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Behavioral Indifference Curves

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  • John Komlos

Abstract

According to the endowment effect there is some discomfort associated with giving up a good, that is to say, we are willing to give up something only if the price is greater than the price we are willing to pay for it. This implies that the indifference curves should designate a reference point at the current level of consumption. Such indifference maps are kinked at the current level of consumption. The kinks in the curves imply that the utility function is not differentiable everywhere and the budget constraint does not always have a unique tangent with an indifference curve. Thus, price changes may not bring about changes in consumption which may be the reason for the frequent stickiness of prices, wages and interest rates. We also discuss a multiple period example in which the indifference map shifts as the reference point shifts implying that the curves cross over time even though tastes do not change.

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Paper provided by CESifo Group Munich in its series CESifo Working Paper Series with number 4856.

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Date of creation: 2014
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Handle: RePEc:ces:ceswps:_4856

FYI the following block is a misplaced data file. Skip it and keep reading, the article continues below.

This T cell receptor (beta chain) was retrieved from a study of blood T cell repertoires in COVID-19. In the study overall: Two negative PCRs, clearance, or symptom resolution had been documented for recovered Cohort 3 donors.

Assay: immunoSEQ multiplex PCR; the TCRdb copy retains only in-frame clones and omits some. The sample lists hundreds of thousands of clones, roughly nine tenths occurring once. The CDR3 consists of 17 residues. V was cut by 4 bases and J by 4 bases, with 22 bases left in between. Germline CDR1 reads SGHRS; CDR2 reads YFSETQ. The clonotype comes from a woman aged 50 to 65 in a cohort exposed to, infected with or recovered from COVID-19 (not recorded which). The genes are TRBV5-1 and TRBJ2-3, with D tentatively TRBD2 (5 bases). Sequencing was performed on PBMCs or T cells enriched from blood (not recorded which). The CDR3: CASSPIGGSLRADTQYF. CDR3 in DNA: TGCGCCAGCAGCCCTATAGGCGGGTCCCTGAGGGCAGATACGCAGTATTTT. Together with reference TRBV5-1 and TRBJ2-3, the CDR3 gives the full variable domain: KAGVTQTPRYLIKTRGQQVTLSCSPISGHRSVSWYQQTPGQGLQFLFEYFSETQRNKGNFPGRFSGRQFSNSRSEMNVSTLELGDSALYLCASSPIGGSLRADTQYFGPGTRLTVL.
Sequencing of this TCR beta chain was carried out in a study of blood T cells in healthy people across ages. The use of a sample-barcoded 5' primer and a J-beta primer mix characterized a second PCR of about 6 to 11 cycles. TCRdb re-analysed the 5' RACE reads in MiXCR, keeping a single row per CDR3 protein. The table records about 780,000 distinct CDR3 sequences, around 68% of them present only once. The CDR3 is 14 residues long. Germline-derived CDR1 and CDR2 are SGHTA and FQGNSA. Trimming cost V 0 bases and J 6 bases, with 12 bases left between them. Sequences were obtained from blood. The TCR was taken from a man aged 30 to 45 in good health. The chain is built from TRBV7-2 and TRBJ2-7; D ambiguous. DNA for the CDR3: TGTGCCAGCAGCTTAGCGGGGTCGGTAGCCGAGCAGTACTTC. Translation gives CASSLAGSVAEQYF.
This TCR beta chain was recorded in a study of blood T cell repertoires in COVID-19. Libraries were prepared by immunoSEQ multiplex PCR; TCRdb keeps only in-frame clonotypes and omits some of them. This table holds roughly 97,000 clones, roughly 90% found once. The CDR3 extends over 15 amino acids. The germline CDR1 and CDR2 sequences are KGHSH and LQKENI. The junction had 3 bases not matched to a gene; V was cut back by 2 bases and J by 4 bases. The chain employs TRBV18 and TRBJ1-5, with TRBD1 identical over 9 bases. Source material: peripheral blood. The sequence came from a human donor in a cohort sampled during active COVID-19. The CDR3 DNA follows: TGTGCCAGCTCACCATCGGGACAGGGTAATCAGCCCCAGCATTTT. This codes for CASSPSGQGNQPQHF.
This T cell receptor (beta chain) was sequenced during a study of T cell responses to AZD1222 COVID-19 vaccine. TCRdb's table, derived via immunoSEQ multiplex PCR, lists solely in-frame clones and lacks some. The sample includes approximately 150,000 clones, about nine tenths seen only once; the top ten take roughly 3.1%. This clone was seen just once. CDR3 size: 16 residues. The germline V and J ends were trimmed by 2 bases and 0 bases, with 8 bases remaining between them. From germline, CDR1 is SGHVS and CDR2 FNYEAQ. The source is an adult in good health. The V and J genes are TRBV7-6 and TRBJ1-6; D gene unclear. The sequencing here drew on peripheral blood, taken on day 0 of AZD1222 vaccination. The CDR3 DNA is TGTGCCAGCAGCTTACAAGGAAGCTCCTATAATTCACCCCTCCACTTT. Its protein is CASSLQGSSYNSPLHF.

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Keywords: behavioral economics; indifference curves; endowment effect; reference state; gain and loss equivalence; stickiness of prices and wages;

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  1. Knetsch, Jack L, 1989. "The Endowment Effect and Evidence of Nonreversible Indifference Curves," American Economic Review, American Economic Association, American Economic Association, vol. 79(5), pages 1277-84, December.
  2. Dennis W. Carlton, 1986. "The Rigidity of Prices," NBER Working Papers 1813, National Bureau of Economic Research, Inc.
  3. Knetsch Jack L. & Riyanto Yohanes E. & Zong Jichuan, 2012. "Gain and Loss Domains and the Choice of Welfare Measure of Positive and Negative Changes," Journal of Benefit-Cost Analysis, De Gruyter, De Gruyter, vol. 3(4), pages 1-20, December.
  4. Andersen, Torben M., 1998. "Persistency in sticky price models," European Economic Review, Elsevier, Elsevier, vol. 42(3-5), pages 593-603, May.
  5. Ausubel, Lawrence M, 1991. "The Failure of Competition in the Credit Card Market," American Economic Review, American Economic Association, American Economic Association, vol. 81(1), pages 50-81, March.
  6. Kahneman, Daniel & Knetsch, Jack L & Thaler, Richard H, 1990. "Experimental Tests of the Endowment Effect and the Coase Theorem," Journal of Political Economy, University of Chicago Press, University of Chicago Press, vol. 98(6), pages 1325-48, December.
  7. Knetsch, Jack L & Sinden, J A, 1984. "Willingness to Pay and Compensation Demanded: Experimental Evidence of an Unexpected Disparity in Measures of Value," The Quarterly Journal of Economics, MIT Press, MIT Press, vol. 99(3), pages 507-21, August.
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